DC Heroes RPG – Expanded Altering the Environment rules

Game system: DC Heroes Role-Playing Game


This is a technical article for the DC Heroes RPG.

Environment alteration rules appeared in the second edition of DC Heroes, back in 1989. That was fairly novel back in 1989, and the rule was a bit obscure.

Long-time players usually remembers the example that came with it, though – where the player of Hawkman is fighting in a laboratory and pays Hero Points to grab a conveniently-placed beaker of acid to defend himself.

The following is a rather straightforward expansion of these rules. The subject does not, I think, lend itself to fiddly crunch, since it is essentially a way to help handle narrative collaboration between the GM and the players.

Generally, the philosophy behind DCH seems to be that a/ the system should not get in the way and b/ tables are cool, so I’ll keep short and presented as a table one has to refer to during the game. 😛



This material assumes that your DCH crew is proficient with the hardest part of the game — balancing the HP inflow and outflow. If your players are spending too much or too little, fix that problem first before introducing new possibilities ! Not doing so is likely to just worsen the issue.

The Environment Alteration table


Impact     Inevitable Perfect sense Quite credible Kinda improbable Rather unlikely Pushing it hard Come on!    
Cosmetic 0 0 0 0 0 0 1 3 5 7 10
Very minor (1 AP) 0 0 0 1 3 5 7 10 13 17 21
Minor (2-3 APs) 0 1 3 5 7 10 13 17 21 26 31
Signi-ficant (4-5 APs) 3 5 7 10 13 17 21 26 31 37 43
Major (6-7 APs) 5 7 10 13 17 21 26 31 37 43 50
Game-changer (8+ APs) 10 13 17 21 26 31 37 43 50 57 65

The columns express the Degree of Suspension of Disbelief for the event under consideration. For instance, finding a conveniently-placed beaker of acid in a generic lab is Quite Credible. Having a big impact onto a Manhattan street expose a gas main is Rather Unlikely. Finding a large bottle of ink at the Marvel Bullpen in the 1970s would make Perfect Sense.

The suspension of disbelief depends on the small-g genre of the story. If you are having an Old West story set in the style of the 1950s, having the Cavalry come and save the day is very easy on the suspension of disbelief.

If you are playing in a early 1980s “urban wasteland” thriller genre, having the cops come in and save the day is very much against genre convention and would thus wreck the suspension of disbelief.

The rows express how useful to the players the events being considered would be. ”Cosmetic” creates no advantage whatsoever – an example would be a flight of doves taking off in slow motion around the hero. A “Game-changer” event is not quite an automatic “I win” button, but could dramatically turn around a desperate situation.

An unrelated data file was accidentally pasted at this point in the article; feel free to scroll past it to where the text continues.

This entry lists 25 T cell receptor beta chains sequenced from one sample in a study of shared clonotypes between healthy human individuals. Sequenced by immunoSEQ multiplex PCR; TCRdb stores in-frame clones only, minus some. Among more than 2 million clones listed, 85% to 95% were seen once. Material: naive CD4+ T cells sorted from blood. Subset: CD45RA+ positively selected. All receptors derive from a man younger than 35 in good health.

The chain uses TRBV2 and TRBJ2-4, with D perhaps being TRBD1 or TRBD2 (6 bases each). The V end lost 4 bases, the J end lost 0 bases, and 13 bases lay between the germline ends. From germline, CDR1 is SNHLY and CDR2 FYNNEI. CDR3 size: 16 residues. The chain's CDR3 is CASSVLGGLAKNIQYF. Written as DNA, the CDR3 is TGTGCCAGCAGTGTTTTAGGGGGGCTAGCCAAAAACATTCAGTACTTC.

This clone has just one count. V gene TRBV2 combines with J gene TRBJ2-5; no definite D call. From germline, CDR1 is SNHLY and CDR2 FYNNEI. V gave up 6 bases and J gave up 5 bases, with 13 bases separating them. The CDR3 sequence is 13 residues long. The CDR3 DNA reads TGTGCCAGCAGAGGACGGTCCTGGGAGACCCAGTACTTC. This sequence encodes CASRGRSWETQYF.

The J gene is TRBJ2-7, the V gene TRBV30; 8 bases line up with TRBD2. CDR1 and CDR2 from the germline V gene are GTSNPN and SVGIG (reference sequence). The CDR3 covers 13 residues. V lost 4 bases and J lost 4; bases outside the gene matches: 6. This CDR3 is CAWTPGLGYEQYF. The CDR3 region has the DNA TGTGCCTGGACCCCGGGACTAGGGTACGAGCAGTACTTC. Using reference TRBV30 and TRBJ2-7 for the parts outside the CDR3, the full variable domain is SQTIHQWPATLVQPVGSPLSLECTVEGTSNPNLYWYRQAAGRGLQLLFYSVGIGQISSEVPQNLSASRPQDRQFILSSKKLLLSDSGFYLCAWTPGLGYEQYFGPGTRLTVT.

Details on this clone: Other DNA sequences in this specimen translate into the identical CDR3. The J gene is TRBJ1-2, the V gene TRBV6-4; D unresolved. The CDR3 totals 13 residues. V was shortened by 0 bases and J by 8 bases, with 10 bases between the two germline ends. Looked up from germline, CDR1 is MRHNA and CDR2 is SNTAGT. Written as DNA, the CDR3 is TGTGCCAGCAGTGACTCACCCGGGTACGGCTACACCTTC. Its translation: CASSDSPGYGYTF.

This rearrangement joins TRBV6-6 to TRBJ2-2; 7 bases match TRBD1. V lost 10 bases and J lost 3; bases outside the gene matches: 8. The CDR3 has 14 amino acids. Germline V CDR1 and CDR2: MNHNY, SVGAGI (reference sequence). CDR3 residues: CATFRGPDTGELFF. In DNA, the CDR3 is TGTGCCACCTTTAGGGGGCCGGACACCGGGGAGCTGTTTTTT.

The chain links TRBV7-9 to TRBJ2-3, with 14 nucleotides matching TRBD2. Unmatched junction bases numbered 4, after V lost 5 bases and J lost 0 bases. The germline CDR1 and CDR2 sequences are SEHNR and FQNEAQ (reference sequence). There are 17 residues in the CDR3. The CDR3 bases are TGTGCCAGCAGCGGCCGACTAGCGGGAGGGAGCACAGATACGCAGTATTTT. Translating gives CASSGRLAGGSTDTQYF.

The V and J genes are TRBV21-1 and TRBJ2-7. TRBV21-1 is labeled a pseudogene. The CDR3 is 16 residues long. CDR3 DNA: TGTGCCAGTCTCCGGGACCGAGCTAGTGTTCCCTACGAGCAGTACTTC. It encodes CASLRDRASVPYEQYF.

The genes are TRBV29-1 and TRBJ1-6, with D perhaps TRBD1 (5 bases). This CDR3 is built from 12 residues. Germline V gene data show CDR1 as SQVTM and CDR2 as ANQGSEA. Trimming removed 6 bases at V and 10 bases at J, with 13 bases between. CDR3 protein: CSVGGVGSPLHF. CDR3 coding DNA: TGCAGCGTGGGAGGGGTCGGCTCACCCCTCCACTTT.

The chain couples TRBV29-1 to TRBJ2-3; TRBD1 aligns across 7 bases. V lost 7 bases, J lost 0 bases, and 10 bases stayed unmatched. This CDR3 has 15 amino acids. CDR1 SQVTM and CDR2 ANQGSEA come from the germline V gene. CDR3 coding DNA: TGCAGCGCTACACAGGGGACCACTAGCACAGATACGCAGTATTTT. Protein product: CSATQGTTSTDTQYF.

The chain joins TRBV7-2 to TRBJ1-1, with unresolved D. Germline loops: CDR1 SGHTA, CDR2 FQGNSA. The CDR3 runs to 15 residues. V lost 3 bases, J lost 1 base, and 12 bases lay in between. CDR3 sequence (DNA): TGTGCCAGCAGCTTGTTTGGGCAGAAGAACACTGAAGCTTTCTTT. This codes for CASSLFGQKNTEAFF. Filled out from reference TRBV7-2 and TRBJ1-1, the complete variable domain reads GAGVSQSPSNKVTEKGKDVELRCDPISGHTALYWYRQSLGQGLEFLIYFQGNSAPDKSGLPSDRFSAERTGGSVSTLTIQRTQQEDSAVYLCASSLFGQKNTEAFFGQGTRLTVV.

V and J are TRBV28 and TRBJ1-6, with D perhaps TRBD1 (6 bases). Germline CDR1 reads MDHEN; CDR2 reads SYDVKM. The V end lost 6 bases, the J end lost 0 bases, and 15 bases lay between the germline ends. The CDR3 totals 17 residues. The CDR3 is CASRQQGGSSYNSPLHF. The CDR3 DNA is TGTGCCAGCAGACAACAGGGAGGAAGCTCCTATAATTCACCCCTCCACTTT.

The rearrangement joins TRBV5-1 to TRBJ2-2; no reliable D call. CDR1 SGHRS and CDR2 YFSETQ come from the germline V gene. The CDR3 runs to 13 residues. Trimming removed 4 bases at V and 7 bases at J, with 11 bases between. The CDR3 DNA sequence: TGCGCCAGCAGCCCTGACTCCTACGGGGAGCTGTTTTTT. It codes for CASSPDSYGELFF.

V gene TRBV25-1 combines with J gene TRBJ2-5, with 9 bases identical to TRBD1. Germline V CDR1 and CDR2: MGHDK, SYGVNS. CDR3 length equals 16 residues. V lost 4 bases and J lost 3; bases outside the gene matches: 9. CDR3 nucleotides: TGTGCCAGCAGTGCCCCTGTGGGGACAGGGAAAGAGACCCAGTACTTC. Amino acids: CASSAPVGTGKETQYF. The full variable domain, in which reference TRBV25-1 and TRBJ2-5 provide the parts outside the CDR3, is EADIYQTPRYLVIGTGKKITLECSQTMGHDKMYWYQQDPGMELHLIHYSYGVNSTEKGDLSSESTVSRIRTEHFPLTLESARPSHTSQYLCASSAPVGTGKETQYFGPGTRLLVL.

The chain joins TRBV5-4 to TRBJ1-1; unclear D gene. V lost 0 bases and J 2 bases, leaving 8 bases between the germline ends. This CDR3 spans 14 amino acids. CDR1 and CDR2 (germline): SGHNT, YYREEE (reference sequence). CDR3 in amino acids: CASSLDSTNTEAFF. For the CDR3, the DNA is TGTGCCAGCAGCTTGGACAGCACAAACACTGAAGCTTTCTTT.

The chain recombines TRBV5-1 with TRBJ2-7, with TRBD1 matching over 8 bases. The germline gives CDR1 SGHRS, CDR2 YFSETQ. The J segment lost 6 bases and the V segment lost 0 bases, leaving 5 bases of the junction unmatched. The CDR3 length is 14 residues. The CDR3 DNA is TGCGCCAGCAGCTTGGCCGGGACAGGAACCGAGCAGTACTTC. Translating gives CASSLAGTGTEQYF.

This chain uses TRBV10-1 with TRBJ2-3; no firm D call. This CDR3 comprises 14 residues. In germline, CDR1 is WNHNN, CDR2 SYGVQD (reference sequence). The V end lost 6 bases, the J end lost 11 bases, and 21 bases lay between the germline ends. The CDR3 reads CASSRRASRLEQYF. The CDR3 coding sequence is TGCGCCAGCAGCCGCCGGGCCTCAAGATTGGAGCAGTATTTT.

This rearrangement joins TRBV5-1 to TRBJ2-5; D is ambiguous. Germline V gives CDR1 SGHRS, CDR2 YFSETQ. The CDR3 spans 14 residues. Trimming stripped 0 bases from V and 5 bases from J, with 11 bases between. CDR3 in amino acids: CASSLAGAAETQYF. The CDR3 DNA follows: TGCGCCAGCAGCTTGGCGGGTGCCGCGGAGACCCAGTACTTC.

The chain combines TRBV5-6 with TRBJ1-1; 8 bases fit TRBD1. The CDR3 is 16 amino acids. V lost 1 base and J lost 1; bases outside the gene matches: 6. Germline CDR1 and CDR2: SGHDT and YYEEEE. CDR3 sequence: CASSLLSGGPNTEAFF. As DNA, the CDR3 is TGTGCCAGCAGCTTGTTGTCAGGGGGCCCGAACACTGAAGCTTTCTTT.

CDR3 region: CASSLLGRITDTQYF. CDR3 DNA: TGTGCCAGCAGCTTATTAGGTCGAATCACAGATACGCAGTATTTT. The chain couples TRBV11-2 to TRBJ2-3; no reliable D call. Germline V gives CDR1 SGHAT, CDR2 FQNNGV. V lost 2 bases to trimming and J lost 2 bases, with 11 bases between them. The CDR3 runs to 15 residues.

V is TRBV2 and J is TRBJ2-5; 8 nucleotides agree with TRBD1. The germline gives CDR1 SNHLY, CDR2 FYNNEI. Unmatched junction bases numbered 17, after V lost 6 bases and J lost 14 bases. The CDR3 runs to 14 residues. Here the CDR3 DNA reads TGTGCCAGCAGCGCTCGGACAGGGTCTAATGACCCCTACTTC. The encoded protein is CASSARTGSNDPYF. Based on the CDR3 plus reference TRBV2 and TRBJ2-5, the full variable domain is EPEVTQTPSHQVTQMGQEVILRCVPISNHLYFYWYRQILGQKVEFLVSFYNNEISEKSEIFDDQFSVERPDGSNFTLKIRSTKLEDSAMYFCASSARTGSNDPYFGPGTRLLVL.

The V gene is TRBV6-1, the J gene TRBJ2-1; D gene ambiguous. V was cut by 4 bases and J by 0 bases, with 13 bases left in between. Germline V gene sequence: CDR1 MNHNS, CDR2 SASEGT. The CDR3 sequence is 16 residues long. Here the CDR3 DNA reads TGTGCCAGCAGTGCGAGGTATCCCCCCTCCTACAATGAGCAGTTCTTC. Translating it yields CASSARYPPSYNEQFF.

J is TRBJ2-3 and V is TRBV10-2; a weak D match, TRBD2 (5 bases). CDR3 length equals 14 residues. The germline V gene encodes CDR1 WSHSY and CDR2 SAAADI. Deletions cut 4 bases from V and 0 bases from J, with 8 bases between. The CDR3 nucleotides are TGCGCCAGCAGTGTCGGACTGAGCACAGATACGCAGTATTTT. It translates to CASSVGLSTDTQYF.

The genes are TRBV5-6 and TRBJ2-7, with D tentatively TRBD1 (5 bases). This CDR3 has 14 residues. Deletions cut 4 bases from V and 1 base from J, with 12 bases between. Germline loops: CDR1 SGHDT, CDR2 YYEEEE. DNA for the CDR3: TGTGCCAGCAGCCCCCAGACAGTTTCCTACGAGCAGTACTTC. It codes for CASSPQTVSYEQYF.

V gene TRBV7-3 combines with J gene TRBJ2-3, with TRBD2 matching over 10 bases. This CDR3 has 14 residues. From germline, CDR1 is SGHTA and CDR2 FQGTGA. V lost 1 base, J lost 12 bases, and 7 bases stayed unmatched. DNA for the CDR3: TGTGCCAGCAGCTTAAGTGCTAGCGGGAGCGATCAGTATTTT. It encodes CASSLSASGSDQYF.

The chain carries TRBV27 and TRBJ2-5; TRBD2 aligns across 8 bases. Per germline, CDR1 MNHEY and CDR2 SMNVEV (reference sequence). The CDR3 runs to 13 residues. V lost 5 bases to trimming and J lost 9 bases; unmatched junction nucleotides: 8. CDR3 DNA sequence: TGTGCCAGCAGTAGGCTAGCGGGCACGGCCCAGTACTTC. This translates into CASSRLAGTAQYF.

Some AP values are suggested (for instance, how many APs of Acid are we talking about when it comes to that famous acid beaker ?) to help, but should be treated with some flexibility.

APs of Radio Communication (“Could we say the Public Address system had been accidentally left on during the whole scene ?”) are not the same as APs of Continuum Control ! (“Can my character just happen to stumble upon a Reality Restructurer in the broom closet ?”)

The capital-G Genre acts as Column Shifts on these tables – the more grim and gritty the Genre is, the harder it is going to have convenient events happen. For instance, using the Genres in the rules book:

  • The Real Genre is +1CS (determine the Suspension of Disbelief normally, then shift one Column to the right when determining how many HPs it will cost)
  • The Humor Genre is -1CS (shift to the left)
  • One further Column is provided on each side for those custom Genres that may require it (frex the Brutally Real Genre used as an example in Blood of Heroes: Special Edition).

Note that a few characters have Schticks (such as My Playground, My Rules) lowering the cost of some Altering the Environment stunts. A handful of characters also have Schticks that earn them a very small number of HPs when they do something specific, and this and Altering the Environment can synergise.

Finally, note that the Columns have been kept generic, perhaps even a bit fuzzy, given the enormous diversity of possible events that they have to cover. It might be best to think of them as the reaction a majority of the audience would have if such an event occured in a comic book or movie.

It is expected that the players will want to defend the credibility of their proposed Alteration of the Environment – since this can be fun this is considered a feature. If the discussions are not fun and not taking place in good faith, you probably do not want to use Altering the Environment rules in the first place.


Using these more formalised, more visible options will likely encourage players to find lateral solutions rather than relying on brute force HP spending, and to keep them as much in genre as possible.

It might result in a slowdown in Character Advancement. This is because he spending in HPs is likely to be a bit higher – even taking into account the slightly higher number of victories and avoidance of intensive HP-spending situations the extended Altering the Environment rules bring.

This is not necessarily the bad thing, unless the campaign depicts protagonists who are supposed to be actively improving and developing (for instance because they are young, or because their powers are just emerging).

By Sébastien Andrivet.

Helper(s): Hawkman and the beaker of acid.